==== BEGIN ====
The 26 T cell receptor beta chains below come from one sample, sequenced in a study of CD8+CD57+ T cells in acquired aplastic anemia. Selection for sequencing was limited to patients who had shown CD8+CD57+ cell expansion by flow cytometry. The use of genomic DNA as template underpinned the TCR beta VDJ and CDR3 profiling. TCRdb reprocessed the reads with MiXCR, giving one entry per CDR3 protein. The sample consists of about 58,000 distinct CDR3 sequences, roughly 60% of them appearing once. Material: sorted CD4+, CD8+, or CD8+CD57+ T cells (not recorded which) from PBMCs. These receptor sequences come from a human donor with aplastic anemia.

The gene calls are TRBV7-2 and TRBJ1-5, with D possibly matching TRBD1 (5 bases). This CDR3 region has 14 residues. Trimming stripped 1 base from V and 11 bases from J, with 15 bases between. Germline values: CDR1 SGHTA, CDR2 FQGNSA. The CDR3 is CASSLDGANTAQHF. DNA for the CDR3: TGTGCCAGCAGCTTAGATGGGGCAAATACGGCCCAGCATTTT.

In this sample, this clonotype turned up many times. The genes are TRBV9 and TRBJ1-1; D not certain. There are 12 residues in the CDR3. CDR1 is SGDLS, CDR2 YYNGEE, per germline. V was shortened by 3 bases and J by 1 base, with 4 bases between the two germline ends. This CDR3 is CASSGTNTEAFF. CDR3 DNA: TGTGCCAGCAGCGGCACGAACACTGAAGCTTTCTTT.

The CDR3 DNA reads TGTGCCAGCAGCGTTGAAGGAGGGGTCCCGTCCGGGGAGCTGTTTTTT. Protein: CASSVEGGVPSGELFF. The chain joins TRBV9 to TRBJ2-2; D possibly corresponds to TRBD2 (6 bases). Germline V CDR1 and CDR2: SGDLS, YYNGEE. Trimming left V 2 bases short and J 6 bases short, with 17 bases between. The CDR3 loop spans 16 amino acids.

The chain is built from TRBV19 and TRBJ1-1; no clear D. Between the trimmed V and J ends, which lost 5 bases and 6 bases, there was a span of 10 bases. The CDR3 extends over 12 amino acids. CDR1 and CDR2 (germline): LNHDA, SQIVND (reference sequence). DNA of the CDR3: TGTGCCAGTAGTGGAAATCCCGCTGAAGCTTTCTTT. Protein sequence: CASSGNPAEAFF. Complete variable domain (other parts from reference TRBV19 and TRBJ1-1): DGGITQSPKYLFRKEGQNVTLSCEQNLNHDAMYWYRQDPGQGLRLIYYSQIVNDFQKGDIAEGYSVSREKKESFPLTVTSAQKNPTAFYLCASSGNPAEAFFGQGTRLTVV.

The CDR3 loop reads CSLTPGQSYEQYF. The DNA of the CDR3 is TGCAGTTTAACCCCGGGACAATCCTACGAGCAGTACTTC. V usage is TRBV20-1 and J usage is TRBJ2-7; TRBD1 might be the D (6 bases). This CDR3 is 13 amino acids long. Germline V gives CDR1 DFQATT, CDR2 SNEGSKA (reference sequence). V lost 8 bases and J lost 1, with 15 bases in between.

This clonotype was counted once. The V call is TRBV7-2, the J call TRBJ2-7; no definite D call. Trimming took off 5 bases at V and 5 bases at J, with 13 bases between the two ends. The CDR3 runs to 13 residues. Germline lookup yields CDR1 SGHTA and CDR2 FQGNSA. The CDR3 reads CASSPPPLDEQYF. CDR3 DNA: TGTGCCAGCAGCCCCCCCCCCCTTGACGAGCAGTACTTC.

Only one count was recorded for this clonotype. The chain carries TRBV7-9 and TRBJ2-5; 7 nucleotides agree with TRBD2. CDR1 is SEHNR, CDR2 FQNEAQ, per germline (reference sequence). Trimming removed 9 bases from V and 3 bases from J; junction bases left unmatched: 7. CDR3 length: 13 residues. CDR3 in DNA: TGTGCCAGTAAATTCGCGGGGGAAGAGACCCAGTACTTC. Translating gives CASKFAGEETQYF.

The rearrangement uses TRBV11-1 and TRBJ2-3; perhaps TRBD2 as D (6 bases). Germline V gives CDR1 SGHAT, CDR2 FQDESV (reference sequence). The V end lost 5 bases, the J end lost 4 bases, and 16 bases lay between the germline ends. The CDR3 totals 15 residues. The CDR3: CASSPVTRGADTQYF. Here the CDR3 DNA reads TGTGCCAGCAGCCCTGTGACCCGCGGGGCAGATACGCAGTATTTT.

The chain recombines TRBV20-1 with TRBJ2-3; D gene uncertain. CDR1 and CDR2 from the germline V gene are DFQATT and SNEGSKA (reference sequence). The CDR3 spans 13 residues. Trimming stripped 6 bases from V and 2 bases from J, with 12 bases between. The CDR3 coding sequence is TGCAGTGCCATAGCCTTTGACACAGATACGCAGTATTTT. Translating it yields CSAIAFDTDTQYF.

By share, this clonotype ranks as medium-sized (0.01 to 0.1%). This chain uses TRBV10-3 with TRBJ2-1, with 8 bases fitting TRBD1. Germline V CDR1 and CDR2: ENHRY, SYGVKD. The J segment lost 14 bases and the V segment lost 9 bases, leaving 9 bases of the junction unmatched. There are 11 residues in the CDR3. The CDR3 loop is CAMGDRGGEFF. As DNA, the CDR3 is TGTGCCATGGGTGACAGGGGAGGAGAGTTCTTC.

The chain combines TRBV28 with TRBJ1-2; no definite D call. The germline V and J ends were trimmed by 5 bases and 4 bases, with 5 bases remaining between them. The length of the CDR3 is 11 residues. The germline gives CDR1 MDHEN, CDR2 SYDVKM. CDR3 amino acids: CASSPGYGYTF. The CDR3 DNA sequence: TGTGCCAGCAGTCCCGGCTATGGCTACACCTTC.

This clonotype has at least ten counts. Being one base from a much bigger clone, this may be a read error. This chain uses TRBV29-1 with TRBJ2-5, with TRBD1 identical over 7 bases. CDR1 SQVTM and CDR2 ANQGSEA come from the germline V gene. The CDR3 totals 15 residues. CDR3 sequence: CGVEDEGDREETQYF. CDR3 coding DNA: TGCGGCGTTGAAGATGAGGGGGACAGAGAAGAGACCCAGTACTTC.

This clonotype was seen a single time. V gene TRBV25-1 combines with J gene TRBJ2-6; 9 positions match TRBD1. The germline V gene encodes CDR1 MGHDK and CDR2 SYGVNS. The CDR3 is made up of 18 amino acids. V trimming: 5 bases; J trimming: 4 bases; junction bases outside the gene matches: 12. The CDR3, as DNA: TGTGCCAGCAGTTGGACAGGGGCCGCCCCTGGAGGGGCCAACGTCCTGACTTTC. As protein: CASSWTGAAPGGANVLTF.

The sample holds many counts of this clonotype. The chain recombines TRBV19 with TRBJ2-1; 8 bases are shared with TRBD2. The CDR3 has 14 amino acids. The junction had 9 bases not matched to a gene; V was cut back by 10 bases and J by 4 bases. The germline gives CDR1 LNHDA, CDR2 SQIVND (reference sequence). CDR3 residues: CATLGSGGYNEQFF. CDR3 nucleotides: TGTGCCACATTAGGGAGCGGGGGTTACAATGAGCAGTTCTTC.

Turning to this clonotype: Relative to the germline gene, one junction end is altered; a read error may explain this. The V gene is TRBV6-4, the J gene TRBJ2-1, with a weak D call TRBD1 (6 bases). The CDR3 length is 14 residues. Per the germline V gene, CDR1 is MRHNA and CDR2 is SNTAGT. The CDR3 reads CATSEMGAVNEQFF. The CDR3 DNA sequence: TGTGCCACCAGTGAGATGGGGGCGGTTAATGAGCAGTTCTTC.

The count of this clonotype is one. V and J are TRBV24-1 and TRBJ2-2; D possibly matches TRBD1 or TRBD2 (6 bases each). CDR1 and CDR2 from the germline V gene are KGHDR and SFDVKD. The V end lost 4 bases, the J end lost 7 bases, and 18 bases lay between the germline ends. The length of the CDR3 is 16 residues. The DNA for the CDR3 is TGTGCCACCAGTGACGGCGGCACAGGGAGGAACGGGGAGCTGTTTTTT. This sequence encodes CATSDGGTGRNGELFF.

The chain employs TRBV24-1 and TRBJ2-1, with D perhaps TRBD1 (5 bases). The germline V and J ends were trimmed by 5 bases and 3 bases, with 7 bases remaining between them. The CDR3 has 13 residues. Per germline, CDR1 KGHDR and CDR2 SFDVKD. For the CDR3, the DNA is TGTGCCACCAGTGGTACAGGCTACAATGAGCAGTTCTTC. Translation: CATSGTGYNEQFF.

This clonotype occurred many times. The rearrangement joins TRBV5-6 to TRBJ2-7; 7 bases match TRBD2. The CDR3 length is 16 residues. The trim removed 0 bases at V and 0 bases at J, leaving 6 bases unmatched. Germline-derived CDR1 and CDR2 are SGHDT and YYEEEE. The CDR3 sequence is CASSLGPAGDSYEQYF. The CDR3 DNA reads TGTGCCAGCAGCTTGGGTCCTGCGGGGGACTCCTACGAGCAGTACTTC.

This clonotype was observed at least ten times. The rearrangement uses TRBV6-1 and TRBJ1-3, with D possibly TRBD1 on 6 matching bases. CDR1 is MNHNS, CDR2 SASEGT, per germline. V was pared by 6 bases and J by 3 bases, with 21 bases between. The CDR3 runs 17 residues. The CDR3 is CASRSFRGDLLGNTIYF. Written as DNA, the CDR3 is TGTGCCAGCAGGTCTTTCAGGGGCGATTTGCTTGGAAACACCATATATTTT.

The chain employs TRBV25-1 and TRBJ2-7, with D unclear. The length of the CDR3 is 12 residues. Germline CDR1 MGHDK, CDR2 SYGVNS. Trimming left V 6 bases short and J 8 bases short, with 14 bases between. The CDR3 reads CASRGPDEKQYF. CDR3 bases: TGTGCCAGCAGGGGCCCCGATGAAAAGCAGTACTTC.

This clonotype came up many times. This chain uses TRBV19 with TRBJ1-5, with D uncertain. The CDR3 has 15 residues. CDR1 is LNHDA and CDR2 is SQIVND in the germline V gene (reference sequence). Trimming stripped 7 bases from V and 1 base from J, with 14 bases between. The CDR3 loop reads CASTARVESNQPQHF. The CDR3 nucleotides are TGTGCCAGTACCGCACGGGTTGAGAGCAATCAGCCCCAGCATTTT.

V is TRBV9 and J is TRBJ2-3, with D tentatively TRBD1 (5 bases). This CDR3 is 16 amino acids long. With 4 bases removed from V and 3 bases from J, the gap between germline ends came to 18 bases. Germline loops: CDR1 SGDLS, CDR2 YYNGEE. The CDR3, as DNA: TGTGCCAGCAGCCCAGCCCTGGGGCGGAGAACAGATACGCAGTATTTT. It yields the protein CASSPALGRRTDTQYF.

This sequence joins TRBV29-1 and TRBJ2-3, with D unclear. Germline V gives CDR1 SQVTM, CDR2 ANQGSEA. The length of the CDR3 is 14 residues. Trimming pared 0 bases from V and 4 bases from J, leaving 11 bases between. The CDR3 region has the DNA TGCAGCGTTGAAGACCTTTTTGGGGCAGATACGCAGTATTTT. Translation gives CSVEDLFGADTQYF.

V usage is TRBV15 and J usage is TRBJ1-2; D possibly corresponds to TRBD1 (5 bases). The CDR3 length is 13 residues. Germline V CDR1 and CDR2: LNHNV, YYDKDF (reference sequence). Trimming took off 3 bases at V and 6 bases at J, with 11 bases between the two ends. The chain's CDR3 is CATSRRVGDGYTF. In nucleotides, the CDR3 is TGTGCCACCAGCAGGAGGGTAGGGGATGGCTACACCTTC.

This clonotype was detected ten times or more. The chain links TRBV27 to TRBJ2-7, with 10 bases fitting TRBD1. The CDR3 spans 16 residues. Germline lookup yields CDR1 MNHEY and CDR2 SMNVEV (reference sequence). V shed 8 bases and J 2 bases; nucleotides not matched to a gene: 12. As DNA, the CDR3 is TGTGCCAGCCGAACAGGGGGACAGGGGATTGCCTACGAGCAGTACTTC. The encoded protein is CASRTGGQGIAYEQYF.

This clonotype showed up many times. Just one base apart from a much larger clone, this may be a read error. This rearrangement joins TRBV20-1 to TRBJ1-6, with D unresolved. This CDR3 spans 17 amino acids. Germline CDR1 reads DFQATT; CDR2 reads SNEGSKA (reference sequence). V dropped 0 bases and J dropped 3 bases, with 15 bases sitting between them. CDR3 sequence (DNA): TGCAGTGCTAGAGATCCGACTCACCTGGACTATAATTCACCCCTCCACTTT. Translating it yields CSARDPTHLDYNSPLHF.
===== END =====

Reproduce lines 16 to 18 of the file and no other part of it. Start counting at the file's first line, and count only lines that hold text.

Turning to this clonotype: Relative to the germline gene, one junction end is altered; a read error may explain this. The V gene is TRBV6-4, the J gene TRBJ2-1, with a weak D call TRBD1 (6 bases). The CDR3 length is 14 residues. Per the germline V gene, CDR1 is MRHNA and CDR2 is SNTAGT. The CDR3 reads CATSEMGAVNEQFF. The CDR3 DNA sequence: TGTGCCACCAGTGAGATGGGGGCGGTTAATGAGCAGTTCTTC.

The count of this clonotype is one. V and J are TRBV24-1 and TRBJ2-2; D possibly matches TRBD1 or TRBD2 (6 bases each). CDR1 and CDR2 from the germline V gene are KGHDR and SFDVKD. The V end lost 4 bases, the J end lost 7 bases, and 18 bases lay between the germline ends. The length of the CDR3 is 16 residues. The DNA for the CDR3 is TGTGCCACCAGTGACGGCGGCACAGGGAGGAACGGGGAGCTGTTTTTT. This sequence encodes CATSDGGTGRNGELFF.

The chain employs TRBV24-1 and TRBJ2-1, with D perhaps TRBD1 (5 bases). The germline V and J ends were trimmed by 5 bases and 3 bases, with 7 bases remaining between them. The CDR3 has 13 residues. Per germline, CDR1 KGHDR and CDR2 SFDVKD. For the CDR3, the DNA is TGTGCCACCAGTGGTACAGGCTACAATGAGCAGTTCTTC. Translation: CATSGTGYNEQFF.